Medicaid expansion remains on hold in Texas as state struggles with medical debt, high uninsured rate

The country’s medical debt crisis is at its most dire in several parts of Texas, which is home to three of the worst 10 U.S. counties for medical debt, according to data analyzed by the Urban Institute.

In each of those communities — Haskell County, Pecos County and Nolan County — the share of residents with outstanding delinquent medical bills is at least three times as high as the U.S. average.

In Haskell County, 43% of residents have medical debt that’s gone to collections, a rate that’s higher than almost anywhere else in the country. The Pecos and Nolan County rates are within a few percentage points, hovering around 40%.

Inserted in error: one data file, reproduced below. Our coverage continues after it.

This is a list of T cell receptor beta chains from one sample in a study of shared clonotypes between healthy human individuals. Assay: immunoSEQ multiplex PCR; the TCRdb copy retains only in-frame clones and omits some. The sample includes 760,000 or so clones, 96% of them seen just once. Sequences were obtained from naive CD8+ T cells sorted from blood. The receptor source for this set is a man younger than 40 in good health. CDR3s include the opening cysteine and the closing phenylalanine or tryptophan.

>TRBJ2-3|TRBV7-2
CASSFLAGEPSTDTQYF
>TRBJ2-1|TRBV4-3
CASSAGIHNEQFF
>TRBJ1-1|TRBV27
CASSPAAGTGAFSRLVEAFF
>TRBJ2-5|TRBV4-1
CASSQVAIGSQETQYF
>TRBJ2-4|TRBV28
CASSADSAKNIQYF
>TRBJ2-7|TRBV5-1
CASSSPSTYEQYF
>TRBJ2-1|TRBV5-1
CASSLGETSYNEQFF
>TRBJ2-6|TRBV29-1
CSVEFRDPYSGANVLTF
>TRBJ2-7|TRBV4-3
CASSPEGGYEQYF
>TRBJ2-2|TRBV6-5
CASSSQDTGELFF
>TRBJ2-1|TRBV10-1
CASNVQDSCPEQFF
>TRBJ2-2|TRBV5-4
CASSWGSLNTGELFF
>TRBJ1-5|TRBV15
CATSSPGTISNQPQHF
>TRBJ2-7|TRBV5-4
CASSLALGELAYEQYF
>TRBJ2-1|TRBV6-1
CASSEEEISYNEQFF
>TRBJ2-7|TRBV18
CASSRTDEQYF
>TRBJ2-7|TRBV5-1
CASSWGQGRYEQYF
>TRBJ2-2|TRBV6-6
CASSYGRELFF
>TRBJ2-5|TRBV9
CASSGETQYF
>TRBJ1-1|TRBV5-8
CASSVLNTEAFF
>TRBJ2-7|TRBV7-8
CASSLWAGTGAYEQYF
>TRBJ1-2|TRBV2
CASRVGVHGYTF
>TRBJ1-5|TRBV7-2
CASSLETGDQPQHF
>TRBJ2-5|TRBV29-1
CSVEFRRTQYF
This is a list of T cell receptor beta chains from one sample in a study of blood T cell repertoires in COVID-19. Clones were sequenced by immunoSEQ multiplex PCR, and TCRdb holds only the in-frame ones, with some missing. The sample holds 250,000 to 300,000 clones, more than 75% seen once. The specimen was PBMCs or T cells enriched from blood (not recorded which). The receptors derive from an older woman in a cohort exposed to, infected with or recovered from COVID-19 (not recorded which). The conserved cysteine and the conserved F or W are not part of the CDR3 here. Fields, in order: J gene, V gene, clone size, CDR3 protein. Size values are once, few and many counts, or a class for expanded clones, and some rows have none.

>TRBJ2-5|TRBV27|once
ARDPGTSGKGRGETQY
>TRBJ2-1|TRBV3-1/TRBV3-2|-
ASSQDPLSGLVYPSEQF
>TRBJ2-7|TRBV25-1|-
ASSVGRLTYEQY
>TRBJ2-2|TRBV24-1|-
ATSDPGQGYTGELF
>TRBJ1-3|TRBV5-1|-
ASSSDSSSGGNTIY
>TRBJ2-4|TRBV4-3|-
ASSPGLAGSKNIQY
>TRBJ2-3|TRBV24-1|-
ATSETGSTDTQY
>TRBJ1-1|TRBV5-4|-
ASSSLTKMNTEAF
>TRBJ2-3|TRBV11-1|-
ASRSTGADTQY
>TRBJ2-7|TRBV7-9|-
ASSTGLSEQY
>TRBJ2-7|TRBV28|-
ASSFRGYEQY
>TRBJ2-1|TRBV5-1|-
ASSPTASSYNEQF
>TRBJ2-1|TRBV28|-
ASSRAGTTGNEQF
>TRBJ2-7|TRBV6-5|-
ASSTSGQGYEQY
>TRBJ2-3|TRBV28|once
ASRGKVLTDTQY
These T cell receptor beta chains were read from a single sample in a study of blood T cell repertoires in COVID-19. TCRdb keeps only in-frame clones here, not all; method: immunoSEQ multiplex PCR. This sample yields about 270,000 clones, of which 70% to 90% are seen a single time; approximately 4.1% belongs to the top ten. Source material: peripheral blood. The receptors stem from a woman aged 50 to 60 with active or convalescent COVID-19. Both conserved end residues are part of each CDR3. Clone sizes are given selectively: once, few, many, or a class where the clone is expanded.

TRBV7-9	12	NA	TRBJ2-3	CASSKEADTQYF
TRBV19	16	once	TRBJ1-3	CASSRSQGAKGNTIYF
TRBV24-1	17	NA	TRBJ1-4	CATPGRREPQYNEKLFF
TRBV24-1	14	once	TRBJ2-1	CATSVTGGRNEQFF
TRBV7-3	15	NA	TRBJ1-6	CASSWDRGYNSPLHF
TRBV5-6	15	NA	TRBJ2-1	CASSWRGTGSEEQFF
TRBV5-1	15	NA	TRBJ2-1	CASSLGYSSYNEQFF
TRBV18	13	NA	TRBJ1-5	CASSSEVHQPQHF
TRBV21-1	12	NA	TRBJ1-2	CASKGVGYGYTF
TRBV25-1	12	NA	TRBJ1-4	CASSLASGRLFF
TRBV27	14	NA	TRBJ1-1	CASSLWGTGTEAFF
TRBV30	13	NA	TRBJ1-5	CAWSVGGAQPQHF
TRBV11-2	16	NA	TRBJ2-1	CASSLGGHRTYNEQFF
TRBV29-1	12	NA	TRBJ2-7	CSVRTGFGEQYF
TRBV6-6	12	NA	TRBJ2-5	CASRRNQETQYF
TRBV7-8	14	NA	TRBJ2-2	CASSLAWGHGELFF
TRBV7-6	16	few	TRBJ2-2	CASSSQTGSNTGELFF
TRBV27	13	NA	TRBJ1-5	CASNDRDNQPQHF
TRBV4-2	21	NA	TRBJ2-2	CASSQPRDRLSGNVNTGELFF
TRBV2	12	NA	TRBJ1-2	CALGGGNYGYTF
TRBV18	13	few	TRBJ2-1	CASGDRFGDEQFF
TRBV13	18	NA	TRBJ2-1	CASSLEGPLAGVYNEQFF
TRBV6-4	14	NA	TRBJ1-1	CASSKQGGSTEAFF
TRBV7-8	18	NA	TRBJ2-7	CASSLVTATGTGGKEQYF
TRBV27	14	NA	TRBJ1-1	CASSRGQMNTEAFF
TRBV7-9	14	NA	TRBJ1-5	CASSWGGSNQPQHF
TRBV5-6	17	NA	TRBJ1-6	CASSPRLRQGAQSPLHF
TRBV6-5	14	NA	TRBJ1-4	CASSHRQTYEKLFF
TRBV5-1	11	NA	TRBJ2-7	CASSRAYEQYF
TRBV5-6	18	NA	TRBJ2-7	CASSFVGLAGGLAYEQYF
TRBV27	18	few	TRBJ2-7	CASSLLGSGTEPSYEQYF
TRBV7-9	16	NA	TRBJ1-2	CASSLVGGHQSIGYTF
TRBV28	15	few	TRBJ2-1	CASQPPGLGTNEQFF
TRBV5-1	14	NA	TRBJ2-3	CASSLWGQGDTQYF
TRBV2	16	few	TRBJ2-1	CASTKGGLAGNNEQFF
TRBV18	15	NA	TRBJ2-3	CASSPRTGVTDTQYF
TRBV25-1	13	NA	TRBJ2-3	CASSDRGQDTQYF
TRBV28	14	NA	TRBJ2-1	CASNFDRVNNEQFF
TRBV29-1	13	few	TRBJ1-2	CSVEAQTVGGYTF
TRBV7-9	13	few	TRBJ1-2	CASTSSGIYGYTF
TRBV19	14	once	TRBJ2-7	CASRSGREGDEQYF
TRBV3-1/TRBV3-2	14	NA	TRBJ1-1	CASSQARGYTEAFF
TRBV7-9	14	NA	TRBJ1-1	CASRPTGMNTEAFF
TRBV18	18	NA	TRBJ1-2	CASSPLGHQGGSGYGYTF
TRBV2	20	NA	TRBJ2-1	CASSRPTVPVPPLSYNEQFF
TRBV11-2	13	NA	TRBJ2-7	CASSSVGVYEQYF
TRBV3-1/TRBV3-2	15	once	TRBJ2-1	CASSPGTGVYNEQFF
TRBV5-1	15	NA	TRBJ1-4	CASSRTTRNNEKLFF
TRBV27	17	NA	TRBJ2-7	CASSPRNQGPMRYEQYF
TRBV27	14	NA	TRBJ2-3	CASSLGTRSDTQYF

Experts say medical debt is so pronounced in Texas because of the high number of uninsured people. More than 5 million Texans are uninsured, according to the U.S. Census Bureau, or about one in five Texans. That’s much higher than the overall U.S. uninsured rate of 8%.

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“There is absolutely no doubt that the people with the highest risk of medical debt are the uninsured,” said Anne Dunkelberg, associate director with the public policy institute EveryTexan, who has studied medical

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